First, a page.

Software Engineering, Project Management, and Effectiveness
How do you choose among the Microsoft .NET presentation technologies? Use scenario-based evaluation. At the end of the day, a technology is a set of capabilities. Map those capabilities to your scenario and requirements. OK, great, but where do you start? That's where our cheat sheet comes in. As part of our Application Architecture Guidance 2.0 project, we created a cheat sheet to help you quickly find your way through the technologies:
Cheat Sheet – Presentation Technology Matrix We posted our latest cheat sheet to CodePlex:
Presentation Technologies Here’s the technology combinations that we identified, evaluated and cataloged:
That’s a lot of options, but that’s a good thing. In a mature market, expect lots of options and specialization. This helps you use the right tool for the job. The challenge, of course, is knowing which one is the right tool, but that’s where our cheat sheet should help. Ultimately, the cheat sheet is a support aid and doesn’t replace your own thinking or analysis. Instead, it helps you consolidate some key information on the technologies, and help you consider some of the benefits and considerations.
Organizing the Technologies To organize the technologies, we use a simple frame:
By pinning the technologies against common application types (Mobile, Rich Client, RIA, and Web App), it made it very easy for us to slice and dice the technologies by relevancy, capabilities, and scenarios.
How We Created the Cheat Sheet
We started from a base set of application types and scenarios. We vetted from experience among the p&p development team. Next, we reviewed with various product team members, including Brad Abrams, Pat Helland, Glenn Block, and Ian Ellison-Taylor. Next we vetted with some customers. It’s a work in progress and we’ve been through several iterations. In fact, the version we posted today is version 35. Now it’s time to share with a broader community.
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Great work in gathering this information. Its always being a continous battle knowing what technology is available and what is best to use.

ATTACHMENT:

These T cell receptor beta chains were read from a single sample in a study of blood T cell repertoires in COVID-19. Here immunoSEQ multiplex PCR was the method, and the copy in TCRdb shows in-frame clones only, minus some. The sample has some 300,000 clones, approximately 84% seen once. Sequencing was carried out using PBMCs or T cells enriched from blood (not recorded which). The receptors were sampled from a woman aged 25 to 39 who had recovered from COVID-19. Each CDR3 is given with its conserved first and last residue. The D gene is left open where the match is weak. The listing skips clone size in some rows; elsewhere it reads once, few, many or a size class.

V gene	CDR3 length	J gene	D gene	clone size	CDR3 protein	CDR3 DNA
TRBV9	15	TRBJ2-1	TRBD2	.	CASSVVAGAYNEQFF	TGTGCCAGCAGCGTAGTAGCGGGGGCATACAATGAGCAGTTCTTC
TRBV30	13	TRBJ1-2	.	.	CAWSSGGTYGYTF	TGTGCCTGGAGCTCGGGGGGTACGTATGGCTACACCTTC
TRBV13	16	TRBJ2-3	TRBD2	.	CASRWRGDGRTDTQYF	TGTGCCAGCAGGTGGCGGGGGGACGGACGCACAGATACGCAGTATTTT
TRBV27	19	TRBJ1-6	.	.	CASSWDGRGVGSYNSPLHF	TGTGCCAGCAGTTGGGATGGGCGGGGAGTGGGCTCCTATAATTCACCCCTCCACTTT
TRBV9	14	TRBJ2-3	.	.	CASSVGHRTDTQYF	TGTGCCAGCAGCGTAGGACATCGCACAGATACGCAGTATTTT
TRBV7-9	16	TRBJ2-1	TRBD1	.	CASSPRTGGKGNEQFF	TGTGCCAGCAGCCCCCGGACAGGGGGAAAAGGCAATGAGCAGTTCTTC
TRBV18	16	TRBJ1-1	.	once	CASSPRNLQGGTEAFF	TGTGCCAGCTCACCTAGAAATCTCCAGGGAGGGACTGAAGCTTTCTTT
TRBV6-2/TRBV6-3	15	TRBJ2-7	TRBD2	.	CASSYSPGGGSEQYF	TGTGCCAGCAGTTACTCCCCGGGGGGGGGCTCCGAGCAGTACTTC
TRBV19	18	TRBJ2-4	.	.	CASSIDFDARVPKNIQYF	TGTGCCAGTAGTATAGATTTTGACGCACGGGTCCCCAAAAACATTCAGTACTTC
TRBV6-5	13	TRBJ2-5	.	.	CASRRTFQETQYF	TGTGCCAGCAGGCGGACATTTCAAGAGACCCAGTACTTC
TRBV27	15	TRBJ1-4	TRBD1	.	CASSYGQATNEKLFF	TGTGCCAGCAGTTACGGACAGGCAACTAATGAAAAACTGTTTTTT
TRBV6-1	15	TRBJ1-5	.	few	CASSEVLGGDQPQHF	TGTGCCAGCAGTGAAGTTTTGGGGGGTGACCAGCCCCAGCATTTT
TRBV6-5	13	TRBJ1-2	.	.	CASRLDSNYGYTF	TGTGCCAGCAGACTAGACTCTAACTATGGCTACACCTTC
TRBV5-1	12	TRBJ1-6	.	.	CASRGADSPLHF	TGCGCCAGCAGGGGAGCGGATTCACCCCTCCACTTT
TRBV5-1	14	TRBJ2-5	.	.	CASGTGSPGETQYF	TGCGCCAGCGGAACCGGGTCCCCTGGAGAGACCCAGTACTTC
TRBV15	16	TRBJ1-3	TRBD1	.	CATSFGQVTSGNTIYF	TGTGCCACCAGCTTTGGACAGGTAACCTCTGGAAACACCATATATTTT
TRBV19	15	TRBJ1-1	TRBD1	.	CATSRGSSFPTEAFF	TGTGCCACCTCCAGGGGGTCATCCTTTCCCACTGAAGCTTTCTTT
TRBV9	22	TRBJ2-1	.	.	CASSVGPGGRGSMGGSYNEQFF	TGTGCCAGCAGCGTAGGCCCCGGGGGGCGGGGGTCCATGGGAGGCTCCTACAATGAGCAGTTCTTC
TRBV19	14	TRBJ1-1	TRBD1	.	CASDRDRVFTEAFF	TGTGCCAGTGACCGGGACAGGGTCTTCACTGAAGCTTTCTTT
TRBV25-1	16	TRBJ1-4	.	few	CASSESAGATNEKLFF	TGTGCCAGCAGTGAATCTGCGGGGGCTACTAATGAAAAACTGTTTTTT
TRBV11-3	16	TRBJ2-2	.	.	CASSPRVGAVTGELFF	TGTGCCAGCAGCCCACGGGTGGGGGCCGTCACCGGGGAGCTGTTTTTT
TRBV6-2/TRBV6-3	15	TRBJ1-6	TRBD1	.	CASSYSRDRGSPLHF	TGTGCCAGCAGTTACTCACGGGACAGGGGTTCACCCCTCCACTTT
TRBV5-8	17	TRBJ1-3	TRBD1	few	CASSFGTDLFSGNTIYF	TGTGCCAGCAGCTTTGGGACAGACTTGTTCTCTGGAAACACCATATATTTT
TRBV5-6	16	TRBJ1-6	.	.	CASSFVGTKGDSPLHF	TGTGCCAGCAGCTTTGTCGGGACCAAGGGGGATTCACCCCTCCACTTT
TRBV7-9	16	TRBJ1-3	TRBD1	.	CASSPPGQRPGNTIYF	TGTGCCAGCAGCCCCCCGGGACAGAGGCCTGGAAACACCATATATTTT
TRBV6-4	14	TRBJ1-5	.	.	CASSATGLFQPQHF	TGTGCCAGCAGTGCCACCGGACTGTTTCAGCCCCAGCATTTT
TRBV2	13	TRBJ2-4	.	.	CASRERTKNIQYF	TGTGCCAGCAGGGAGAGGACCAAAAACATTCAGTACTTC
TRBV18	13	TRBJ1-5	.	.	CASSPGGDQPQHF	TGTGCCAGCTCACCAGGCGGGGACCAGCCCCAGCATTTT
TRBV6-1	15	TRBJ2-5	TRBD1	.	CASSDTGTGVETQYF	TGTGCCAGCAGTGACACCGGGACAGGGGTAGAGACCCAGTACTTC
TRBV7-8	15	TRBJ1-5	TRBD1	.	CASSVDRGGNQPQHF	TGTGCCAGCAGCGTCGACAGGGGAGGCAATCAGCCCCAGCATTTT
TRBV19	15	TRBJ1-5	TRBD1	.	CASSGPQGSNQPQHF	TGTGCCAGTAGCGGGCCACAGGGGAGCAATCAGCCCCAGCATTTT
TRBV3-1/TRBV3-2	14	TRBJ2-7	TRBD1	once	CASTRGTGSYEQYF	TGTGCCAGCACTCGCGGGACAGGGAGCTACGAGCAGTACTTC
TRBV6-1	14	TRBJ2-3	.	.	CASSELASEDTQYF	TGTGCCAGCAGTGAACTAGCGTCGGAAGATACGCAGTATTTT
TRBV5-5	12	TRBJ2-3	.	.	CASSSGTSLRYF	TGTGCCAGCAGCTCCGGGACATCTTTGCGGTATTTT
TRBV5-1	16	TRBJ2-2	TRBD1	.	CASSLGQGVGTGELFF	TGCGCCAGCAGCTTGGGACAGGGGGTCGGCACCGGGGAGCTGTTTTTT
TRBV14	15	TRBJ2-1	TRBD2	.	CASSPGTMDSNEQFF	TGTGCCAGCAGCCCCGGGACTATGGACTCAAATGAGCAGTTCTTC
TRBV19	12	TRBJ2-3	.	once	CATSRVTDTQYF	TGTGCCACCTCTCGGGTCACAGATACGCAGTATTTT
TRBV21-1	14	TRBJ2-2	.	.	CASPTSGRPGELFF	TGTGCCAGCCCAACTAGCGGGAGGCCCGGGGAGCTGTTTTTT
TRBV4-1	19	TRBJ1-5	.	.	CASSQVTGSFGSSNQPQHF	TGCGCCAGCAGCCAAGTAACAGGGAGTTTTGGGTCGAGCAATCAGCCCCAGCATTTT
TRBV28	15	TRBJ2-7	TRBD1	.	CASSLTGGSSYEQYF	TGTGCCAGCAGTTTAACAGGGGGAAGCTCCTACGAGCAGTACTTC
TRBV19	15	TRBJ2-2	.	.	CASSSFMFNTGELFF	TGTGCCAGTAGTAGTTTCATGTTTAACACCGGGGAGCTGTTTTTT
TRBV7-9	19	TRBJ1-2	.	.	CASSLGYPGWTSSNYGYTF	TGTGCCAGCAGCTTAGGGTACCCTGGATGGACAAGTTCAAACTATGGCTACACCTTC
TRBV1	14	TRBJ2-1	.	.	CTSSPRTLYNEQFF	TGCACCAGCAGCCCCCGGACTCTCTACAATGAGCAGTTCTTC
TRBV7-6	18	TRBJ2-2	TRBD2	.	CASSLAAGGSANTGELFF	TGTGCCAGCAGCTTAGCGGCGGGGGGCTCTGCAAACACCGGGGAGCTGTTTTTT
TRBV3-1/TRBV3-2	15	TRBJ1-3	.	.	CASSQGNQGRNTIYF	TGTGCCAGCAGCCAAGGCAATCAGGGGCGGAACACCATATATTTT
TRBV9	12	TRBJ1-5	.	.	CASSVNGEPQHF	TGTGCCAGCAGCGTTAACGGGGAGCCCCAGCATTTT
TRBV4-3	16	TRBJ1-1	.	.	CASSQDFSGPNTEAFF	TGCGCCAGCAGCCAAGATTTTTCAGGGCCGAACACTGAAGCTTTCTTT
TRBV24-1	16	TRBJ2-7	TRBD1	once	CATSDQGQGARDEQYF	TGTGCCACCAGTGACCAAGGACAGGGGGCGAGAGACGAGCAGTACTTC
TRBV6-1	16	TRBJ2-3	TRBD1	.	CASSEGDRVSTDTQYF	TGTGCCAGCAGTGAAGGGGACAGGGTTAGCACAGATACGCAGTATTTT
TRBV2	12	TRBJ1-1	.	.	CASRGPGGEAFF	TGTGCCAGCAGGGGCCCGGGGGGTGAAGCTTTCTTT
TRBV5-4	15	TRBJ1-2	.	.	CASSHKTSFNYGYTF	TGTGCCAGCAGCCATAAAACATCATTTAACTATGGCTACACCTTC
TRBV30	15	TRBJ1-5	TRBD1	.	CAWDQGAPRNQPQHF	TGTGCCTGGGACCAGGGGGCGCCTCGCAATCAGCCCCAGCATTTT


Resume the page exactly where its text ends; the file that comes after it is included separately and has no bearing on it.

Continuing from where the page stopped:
This is a step in the right direction.
I am working alone on a project http://www.codeplex.com/aspnetportal that is basically a clone of the good-old-portalstarterkit.
I am using Unity and webforms for now. My plan is to release this version and then provide a parallel path on MVC with Silverlight. The idea is to use MVC for the content part and Silverlight for the editing part.
I notice that the cheat sheet does not include OBA technology that MS is supposedly pushing as a Presentation Technology. hmmm
I am currently working on a large form processing application that needs to work in a disconnected environment using Infopath and possibly Sharepoint but I have to wonder about their exclusion.
@Adam - Thank you. I think having frames to analyze technology helps cut through the forest faster.
@Bakopanos - Thank you.
@David - You can think of OBA an abstraction on top. Just like SharePoint is built on ASP.NET. In that case, you're building on a higher-level app platform. The cheat sheet is focused on the lower level platform options. For OBA, check out the OBA chapter in the Application Architecture Guide at http://www.codeplex.com/AppArchGuide.
Thanks so much. I have gotten all jazzed up about building n-tier apps with Office as a front end and integrating common apps with custom code.
As part of our patterns & practices Application Architecture 2.0 project , we created a set of application
In my previous post, Choosing the Right Presentation Technology , I mentioned that we posted our cheat